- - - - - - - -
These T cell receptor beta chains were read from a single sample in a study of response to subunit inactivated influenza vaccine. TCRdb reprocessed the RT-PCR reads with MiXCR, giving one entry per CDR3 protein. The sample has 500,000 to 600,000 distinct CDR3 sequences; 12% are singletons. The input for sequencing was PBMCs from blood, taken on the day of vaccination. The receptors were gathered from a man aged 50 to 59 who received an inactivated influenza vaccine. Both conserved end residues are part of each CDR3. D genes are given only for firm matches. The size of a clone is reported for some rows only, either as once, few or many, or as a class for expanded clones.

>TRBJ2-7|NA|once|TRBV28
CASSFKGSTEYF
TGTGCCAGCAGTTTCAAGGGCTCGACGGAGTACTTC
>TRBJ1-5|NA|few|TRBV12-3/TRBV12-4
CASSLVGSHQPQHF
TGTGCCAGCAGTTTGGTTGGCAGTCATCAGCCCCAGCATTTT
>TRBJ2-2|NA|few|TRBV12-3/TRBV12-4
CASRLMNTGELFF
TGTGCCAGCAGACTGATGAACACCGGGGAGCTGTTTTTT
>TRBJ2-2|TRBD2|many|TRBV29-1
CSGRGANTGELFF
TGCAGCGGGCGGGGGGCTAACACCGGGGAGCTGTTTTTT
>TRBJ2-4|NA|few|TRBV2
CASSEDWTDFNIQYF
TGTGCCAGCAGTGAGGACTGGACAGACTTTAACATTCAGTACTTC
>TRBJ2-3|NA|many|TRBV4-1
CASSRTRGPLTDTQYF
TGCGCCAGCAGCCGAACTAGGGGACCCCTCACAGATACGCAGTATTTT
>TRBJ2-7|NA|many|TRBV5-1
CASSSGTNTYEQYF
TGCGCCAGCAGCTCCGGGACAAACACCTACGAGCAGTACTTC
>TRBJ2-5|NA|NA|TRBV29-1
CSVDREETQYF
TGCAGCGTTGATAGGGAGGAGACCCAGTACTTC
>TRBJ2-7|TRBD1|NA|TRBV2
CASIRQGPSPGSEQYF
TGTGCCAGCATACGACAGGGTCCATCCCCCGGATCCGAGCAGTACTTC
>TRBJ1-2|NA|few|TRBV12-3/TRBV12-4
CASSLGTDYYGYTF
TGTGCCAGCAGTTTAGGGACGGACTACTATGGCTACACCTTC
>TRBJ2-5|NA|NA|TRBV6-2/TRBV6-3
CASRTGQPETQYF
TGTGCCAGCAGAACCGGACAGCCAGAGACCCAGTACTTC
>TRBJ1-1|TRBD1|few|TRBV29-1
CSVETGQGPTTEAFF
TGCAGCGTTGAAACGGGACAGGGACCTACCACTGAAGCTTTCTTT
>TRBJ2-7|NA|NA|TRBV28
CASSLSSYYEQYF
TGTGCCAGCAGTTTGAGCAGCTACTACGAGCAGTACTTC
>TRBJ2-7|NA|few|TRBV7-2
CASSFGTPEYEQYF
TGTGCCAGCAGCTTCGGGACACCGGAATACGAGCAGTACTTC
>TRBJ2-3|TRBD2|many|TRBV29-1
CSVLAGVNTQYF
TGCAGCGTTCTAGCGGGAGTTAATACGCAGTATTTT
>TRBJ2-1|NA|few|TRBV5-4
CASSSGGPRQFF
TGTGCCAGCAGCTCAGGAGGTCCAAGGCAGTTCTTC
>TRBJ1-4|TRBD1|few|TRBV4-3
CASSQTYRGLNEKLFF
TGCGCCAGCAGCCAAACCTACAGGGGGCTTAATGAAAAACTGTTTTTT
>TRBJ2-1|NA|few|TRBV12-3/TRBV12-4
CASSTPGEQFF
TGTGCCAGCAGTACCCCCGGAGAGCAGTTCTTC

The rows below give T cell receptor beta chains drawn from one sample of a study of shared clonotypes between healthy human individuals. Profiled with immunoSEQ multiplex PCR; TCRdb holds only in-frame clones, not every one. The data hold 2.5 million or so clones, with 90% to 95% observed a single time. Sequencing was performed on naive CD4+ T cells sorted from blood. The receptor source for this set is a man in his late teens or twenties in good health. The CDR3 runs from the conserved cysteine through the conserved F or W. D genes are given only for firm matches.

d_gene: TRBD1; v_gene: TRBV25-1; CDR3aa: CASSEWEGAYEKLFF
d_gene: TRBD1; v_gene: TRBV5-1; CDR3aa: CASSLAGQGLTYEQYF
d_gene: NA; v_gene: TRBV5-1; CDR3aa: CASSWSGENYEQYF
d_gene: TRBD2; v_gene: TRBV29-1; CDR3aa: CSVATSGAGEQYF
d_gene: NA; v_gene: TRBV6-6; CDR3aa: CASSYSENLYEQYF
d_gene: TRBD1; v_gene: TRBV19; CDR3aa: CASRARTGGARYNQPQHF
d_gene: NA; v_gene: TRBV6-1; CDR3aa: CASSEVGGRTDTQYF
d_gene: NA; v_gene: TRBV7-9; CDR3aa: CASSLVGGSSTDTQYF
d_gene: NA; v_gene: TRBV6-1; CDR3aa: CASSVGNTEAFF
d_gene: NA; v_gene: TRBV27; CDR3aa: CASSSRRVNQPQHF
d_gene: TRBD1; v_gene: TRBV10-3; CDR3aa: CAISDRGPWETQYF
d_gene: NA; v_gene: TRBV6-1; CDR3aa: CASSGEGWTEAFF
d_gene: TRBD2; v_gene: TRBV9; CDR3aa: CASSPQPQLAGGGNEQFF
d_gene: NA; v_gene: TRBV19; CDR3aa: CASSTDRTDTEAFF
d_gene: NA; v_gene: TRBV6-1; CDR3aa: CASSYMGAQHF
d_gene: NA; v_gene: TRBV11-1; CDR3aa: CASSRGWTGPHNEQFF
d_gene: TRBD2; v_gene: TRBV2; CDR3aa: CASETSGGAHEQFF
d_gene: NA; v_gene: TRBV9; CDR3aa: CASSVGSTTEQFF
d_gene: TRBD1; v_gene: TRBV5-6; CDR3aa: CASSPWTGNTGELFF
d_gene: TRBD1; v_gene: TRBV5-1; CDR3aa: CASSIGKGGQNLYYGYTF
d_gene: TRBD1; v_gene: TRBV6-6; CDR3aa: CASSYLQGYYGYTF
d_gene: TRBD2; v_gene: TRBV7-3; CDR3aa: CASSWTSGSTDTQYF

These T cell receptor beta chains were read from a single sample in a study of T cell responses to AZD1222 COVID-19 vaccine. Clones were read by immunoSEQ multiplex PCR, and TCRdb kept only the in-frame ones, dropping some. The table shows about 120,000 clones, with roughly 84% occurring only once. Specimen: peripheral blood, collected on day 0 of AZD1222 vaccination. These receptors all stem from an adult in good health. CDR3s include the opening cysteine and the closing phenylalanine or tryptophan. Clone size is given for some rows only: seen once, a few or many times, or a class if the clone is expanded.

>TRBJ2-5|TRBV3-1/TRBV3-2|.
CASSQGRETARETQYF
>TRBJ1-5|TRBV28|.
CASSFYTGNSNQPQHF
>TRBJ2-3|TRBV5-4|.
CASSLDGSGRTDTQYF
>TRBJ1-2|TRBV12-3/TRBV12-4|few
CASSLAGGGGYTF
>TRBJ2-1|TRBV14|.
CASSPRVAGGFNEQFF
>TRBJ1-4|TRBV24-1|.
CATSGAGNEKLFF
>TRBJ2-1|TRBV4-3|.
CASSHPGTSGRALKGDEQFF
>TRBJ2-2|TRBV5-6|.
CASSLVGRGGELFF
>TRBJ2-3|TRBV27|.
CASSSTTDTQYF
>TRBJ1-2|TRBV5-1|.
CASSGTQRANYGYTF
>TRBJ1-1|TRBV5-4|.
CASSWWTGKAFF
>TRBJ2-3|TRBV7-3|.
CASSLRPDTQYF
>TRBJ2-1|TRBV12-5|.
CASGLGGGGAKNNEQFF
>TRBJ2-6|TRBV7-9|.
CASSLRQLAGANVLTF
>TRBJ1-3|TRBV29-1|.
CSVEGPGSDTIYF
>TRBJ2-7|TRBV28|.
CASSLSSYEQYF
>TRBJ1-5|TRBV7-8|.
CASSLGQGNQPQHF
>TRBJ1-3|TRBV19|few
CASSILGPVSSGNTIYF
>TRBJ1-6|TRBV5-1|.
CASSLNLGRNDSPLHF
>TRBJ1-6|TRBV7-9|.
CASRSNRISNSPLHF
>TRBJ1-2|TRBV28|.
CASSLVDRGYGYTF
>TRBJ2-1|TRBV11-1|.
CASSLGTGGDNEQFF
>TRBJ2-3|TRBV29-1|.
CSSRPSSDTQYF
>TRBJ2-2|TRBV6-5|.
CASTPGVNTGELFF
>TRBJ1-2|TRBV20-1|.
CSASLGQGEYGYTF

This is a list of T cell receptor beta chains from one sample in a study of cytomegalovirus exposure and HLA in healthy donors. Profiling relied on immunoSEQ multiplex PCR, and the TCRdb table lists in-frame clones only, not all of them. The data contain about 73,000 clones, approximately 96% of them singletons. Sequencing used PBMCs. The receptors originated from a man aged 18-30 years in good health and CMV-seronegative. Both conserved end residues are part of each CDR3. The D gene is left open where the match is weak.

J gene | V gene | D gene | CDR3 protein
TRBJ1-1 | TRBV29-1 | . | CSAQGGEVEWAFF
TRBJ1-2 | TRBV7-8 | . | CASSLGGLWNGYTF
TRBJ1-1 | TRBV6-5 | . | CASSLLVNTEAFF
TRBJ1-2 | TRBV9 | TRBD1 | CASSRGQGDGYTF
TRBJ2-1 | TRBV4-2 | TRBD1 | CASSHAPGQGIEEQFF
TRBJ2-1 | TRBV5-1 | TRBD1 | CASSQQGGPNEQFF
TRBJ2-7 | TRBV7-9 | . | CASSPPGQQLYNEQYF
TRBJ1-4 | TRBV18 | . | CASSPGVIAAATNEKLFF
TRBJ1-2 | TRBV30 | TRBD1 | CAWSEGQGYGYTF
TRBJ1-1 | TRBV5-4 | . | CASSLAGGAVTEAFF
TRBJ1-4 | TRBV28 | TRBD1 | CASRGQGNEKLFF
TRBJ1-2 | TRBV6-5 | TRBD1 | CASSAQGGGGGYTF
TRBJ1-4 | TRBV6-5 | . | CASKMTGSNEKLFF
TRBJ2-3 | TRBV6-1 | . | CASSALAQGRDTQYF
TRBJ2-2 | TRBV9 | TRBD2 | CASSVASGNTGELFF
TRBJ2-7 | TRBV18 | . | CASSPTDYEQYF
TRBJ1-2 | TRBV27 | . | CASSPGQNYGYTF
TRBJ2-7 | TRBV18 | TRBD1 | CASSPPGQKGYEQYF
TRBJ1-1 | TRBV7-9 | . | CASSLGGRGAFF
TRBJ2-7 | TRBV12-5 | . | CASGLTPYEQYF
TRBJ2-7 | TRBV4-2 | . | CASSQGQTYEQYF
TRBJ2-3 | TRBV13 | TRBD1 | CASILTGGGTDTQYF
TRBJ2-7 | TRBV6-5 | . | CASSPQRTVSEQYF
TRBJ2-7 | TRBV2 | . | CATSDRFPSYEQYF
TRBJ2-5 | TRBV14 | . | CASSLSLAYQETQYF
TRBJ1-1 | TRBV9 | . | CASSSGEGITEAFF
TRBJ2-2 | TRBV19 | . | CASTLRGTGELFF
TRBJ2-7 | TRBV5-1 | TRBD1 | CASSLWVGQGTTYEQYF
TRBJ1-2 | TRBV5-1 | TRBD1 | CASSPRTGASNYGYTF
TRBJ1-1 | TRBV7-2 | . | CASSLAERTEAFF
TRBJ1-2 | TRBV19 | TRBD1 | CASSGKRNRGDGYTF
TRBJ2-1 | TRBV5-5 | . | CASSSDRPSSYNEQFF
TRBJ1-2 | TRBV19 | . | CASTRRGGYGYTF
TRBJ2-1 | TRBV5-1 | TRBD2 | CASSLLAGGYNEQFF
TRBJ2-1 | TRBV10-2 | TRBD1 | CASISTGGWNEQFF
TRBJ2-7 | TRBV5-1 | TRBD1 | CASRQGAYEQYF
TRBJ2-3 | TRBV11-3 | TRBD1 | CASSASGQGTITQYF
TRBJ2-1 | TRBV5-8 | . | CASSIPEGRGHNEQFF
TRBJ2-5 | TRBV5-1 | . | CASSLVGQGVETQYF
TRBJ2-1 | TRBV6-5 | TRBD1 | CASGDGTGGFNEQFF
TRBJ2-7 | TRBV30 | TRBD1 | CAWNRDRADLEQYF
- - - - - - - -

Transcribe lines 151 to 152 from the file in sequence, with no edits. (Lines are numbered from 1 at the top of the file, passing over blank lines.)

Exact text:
TRBJ2-7 | TRBV12-5 | . | CASGLTPYEQYF
TRBJ2-7 | TRBV4-2 | . | CASSQGQTYEQYF